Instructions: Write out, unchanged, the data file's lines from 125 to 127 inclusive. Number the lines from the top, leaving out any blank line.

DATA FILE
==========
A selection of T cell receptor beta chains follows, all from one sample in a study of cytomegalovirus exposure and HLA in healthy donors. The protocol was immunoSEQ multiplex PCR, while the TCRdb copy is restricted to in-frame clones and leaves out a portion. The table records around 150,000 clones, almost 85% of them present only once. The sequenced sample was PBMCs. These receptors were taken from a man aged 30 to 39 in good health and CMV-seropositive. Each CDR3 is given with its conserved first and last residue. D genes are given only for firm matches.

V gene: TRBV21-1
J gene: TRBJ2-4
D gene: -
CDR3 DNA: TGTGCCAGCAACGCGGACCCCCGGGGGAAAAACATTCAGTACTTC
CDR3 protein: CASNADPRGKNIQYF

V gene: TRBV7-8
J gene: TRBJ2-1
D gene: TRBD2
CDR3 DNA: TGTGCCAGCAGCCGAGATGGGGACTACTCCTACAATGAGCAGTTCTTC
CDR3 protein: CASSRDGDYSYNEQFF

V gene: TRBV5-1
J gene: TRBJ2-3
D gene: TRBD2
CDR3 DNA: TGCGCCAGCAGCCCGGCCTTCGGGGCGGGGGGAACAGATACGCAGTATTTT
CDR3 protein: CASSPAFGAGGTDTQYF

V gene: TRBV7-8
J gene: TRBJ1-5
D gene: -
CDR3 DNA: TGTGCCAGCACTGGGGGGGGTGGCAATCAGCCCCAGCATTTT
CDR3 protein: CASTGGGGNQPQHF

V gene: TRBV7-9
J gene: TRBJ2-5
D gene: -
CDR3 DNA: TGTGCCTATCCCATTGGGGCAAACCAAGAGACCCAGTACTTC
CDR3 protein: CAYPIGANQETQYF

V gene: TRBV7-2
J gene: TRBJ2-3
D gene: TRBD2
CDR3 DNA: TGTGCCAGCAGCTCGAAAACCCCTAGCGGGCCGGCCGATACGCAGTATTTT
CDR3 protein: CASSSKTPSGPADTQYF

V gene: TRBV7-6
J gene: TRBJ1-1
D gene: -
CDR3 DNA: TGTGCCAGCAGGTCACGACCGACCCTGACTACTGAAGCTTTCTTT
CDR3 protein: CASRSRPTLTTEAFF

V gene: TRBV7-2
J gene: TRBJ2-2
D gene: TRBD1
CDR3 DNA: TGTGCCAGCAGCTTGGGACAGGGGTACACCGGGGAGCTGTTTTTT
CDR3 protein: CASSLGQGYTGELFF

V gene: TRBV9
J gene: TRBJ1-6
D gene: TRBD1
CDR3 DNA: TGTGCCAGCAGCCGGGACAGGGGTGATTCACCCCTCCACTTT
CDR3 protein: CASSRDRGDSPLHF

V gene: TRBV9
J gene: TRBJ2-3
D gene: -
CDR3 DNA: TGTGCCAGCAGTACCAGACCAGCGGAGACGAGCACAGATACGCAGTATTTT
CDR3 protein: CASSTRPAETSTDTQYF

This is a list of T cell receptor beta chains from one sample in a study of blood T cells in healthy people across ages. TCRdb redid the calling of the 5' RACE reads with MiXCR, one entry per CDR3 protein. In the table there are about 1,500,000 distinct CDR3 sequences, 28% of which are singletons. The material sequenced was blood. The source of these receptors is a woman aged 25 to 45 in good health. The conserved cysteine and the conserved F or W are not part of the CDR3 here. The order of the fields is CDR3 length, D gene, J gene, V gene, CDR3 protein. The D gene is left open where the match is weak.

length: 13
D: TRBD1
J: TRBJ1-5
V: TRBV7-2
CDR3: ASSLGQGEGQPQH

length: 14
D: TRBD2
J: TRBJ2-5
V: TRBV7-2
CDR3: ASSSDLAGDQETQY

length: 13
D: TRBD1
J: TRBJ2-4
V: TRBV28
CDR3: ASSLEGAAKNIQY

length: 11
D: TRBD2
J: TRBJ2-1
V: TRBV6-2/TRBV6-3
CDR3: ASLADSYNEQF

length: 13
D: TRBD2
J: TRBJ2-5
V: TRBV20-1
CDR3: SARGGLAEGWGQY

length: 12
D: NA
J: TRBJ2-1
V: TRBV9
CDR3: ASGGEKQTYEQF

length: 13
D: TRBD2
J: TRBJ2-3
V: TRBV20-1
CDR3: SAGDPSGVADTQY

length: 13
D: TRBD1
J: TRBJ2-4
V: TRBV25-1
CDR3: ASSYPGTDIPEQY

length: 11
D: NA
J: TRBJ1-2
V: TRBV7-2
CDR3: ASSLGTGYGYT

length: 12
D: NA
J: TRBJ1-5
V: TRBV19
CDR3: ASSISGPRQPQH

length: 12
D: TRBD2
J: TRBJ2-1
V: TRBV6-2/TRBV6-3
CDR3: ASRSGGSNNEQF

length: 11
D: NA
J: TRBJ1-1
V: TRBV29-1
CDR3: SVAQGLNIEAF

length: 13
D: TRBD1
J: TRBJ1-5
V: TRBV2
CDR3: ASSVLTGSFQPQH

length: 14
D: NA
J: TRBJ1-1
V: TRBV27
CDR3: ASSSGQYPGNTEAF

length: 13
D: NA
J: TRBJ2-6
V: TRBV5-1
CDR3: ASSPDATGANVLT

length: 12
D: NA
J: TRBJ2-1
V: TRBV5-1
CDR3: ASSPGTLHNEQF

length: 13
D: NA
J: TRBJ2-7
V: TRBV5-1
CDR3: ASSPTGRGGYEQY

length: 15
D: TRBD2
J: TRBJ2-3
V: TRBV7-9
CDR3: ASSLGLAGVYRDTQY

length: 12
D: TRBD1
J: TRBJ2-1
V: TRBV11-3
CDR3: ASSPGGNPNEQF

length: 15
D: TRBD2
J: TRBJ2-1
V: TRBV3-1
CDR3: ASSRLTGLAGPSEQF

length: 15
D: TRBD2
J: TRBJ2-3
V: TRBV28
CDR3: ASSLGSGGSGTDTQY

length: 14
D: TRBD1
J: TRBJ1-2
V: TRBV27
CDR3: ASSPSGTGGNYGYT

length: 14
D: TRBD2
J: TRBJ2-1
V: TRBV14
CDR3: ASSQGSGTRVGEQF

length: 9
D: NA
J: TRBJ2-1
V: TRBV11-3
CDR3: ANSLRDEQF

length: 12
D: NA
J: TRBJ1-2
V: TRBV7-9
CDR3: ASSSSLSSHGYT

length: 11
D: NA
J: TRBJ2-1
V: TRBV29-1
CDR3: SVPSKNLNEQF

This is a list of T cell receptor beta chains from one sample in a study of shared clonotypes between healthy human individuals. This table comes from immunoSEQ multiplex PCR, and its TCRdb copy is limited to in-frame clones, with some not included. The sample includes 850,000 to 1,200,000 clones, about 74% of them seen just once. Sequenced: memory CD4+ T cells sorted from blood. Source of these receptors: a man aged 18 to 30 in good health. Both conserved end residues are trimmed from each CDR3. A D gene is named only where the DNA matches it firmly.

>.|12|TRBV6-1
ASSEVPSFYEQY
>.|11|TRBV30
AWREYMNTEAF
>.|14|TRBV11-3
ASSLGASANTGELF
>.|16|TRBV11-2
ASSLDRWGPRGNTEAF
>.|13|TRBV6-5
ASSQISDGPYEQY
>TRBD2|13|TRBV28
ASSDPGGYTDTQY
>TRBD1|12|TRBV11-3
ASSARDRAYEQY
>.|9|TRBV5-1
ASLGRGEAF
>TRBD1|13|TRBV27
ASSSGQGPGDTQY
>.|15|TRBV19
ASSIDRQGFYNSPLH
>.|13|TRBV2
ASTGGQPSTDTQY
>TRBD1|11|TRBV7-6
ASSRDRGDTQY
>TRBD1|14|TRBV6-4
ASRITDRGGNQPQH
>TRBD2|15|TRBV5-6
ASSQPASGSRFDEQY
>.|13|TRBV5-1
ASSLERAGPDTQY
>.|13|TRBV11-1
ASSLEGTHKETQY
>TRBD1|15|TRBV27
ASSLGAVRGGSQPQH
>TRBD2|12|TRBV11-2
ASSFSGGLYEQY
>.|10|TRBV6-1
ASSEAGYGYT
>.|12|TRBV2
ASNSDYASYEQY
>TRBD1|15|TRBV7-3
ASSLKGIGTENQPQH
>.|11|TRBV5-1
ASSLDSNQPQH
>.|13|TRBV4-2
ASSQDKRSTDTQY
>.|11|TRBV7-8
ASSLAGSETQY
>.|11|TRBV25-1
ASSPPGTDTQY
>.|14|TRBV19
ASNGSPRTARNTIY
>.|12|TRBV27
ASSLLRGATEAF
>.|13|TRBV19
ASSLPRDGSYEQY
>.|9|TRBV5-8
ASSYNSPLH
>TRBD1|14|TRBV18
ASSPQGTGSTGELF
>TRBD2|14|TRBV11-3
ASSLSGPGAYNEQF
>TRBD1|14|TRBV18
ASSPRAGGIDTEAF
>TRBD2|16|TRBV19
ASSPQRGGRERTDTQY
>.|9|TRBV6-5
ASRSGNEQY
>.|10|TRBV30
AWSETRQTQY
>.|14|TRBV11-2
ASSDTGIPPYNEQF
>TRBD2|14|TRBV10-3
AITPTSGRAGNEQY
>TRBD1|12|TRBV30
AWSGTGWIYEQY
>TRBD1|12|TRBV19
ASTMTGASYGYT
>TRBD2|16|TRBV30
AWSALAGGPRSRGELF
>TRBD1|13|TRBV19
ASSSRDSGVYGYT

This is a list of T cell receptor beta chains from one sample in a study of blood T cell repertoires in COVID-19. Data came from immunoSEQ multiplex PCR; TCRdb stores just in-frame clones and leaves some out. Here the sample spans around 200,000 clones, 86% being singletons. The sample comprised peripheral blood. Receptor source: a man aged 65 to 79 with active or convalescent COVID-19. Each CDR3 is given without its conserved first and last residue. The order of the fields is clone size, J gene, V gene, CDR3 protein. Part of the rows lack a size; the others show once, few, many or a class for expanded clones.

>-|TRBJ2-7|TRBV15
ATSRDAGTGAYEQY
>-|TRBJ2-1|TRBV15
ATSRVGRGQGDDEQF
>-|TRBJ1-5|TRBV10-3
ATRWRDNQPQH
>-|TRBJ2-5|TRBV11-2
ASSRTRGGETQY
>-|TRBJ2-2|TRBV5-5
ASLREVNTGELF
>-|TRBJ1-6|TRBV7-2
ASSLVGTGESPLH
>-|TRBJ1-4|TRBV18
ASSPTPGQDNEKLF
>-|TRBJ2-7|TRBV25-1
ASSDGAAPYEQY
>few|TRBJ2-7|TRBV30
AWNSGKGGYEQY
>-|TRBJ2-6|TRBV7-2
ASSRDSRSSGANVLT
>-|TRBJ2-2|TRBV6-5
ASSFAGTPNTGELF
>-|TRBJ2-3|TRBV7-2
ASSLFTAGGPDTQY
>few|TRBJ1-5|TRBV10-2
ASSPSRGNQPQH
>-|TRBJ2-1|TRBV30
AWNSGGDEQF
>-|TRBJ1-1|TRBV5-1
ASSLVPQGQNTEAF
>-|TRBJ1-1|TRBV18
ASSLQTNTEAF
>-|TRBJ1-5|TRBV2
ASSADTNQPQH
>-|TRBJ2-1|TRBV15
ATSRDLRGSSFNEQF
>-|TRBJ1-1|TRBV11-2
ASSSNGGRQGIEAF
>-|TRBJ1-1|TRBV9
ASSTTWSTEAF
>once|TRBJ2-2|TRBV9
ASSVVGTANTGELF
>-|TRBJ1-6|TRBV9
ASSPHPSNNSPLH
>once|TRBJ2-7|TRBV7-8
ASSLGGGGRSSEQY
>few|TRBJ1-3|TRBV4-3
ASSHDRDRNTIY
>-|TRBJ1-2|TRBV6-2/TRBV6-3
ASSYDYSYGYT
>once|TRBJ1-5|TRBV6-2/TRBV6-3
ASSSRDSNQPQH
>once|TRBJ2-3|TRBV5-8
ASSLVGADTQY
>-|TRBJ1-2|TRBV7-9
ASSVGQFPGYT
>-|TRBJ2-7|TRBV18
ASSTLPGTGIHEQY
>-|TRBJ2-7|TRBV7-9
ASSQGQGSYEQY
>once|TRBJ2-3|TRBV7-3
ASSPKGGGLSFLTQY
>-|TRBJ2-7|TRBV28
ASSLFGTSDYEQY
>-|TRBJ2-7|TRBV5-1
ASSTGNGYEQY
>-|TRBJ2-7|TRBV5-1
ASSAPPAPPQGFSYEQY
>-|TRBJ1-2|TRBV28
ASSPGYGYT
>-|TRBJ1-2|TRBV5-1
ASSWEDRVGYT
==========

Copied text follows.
J: TRBJ2-6
V: TRBV5-1
CDR3: ASSPDATGANVLT